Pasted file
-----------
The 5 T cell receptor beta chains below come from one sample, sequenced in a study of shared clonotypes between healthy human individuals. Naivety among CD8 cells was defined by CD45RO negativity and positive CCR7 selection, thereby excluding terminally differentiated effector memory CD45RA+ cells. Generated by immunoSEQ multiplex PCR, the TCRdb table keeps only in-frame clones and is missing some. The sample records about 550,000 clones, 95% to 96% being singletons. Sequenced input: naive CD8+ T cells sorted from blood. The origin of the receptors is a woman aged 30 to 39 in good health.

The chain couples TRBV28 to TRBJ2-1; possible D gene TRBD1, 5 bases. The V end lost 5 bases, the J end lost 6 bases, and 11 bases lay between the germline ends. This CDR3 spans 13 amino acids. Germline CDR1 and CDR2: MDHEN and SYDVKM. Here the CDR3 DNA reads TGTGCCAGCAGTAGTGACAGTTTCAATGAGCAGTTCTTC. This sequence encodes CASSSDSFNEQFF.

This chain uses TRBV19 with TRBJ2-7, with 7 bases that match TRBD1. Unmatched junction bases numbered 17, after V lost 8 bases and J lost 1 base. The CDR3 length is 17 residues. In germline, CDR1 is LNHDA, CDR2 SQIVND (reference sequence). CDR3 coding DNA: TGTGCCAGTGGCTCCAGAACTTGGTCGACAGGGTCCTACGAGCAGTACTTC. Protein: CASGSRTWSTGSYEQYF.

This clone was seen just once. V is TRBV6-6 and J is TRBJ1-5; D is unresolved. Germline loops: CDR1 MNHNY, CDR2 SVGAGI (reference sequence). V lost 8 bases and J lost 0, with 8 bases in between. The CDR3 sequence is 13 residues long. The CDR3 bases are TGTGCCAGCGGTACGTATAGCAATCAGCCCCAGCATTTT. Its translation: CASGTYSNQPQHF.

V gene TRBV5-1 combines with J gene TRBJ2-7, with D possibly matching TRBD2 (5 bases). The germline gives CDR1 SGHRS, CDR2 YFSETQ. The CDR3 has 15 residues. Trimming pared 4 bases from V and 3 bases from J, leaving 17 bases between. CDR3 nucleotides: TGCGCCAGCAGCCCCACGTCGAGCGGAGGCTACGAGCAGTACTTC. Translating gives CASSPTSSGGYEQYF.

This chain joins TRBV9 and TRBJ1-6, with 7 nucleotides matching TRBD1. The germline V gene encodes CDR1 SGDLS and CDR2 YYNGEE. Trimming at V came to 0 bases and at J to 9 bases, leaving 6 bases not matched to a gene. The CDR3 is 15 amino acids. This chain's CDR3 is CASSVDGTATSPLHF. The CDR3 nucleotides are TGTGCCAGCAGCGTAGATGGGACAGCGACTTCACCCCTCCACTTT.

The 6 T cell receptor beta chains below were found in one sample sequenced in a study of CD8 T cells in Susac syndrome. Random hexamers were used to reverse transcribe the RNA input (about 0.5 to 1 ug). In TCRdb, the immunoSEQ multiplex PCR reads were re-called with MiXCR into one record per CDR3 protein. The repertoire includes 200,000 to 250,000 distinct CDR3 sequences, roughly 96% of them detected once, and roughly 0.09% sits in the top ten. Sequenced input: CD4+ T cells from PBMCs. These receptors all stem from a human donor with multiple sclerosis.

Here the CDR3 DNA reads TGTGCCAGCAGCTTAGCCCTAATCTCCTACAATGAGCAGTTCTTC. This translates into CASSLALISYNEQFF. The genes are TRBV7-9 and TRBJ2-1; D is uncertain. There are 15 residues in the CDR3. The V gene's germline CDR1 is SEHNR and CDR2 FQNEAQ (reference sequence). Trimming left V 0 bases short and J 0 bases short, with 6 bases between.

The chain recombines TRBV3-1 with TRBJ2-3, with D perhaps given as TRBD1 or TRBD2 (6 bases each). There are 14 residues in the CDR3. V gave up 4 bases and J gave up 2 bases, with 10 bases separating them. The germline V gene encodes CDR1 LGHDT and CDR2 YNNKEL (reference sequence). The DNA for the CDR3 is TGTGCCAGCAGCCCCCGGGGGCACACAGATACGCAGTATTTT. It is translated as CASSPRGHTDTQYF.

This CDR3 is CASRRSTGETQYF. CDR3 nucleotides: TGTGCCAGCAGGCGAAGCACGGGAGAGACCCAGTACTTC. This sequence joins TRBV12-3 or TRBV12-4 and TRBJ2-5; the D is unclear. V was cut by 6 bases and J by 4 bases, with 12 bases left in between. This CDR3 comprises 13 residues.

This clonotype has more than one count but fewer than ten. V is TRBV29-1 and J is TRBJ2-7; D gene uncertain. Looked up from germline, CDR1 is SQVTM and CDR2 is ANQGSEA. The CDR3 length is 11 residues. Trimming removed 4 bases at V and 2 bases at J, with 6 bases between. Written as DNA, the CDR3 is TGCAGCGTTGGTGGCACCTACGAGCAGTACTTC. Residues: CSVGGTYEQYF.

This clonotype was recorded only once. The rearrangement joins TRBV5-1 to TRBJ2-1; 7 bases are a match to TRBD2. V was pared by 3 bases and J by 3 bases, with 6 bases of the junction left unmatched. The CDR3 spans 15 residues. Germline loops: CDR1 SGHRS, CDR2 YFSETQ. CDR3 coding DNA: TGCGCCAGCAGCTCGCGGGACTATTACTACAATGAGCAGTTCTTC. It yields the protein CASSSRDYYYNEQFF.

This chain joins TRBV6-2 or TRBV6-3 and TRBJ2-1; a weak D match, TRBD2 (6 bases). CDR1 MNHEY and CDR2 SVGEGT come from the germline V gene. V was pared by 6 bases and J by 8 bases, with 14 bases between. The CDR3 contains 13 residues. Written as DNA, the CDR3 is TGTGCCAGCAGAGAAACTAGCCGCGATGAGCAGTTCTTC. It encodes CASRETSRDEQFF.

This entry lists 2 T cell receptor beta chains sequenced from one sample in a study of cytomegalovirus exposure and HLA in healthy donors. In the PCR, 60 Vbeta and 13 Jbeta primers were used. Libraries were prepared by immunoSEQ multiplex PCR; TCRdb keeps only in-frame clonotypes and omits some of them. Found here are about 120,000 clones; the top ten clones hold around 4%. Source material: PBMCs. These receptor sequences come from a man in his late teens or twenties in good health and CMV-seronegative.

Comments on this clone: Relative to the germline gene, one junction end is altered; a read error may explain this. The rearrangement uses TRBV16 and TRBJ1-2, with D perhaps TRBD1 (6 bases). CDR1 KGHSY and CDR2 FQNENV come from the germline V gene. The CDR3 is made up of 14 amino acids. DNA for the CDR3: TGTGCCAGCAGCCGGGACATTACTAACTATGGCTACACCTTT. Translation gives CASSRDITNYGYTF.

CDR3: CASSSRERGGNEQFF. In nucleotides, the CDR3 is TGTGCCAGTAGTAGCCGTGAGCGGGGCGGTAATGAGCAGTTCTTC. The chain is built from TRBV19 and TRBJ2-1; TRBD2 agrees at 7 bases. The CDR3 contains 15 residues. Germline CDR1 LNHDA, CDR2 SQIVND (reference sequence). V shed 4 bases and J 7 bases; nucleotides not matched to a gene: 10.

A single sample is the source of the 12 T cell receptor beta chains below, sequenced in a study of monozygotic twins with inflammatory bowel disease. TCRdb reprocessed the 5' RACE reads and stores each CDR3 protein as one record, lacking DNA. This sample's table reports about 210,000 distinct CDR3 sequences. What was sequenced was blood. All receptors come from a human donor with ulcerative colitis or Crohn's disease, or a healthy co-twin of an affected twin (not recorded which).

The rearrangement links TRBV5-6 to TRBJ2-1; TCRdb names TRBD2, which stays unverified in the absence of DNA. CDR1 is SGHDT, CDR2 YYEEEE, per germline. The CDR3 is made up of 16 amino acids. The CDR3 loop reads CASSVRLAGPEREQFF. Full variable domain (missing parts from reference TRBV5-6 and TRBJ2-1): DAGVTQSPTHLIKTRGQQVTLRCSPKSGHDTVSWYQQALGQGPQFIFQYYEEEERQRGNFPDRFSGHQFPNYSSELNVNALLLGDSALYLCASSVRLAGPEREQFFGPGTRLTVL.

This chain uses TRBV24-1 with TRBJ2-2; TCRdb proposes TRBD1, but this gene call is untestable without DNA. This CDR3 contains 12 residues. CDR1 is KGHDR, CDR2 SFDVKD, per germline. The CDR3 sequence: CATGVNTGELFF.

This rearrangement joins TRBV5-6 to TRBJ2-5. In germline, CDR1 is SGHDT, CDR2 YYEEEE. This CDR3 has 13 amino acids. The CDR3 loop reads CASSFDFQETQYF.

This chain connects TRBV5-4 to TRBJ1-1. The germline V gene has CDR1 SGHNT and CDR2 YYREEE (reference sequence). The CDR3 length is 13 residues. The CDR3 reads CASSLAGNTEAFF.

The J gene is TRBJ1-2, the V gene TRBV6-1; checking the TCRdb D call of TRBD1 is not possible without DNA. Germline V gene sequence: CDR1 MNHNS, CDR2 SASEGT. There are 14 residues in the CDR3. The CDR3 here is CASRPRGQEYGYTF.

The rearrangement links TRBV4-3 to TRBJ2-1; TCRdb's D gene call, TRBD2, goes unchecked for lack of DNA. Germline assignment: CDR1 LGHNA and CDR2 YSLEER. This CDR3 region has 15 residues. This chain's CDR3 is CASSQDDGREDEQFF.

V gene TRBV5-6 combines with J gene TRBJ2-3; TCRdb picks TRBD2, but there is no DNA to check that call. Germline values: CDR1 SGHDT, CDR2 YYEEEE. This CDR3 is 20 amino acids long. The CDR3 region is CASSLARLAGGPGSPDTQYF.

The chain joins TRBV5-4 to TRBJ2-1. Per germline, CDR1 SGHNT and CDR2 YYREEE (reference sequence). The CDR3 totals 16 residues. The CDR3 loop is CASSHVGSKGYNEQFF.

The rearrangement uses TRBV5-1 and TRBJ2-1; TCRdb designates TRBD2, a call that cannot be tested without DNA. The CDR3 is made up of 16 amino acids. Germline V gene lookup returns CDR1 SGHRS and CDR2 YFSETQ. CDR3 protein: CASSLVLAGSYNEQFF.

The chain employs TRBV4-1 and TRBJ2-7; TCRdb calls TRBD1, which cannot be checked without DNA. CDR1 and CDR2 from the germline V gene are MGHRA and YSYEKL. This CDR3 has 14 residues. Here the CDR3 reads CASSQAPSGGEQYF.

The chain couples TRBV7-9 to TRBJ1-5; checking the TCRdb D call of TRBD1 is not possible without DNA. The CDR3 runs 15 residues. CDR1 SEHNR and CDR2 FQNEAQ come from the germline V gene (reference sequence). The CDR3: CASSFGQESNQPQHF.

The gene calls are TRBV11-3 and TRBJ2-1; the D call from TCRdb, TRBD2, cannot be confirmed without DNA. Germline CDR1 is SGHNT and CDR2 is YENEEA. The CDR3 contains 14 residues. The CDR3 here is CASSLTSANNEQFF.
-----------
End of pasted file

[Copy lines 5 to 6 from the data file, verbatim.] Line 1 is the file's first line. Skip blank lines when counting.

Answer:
V gene TRBV5-1 combines with J gene TRBJ2-7, with D possibly matching TRBD2 (5 bases). The germline gives CDR1 SGHRS, CDR2 YFSETQ. The CDR3 has 15 residues. Trimming pared 4 bases from V and 3 bases from J, leaving 17 bases between. CDR3 nucleotides: TGCGCCAGCAGCCCCACGTCGAGCGGAGGCTACGAGCAGTACTTC. Translating gives CASSPTSSGGYEQYF.

This chain joins TRBV9 and TRBJ1-6, with 7 nucleotides matching TRBD1. The germline V gene encodes CDR1 SGDLS and CDR2 YYNGEE. Trimming at V came to 0 bases and at J to 9 bases, leaving 6 bases not matched to a gene. The CDR3 is 15 amino acids. This chain's CDR3 is CASSVDGTATSPLHF. The CDR3 nucleotides are TGTGCCAGCAGCGTAGATGGGACAGCGACTTCACCCCTCCACTTT.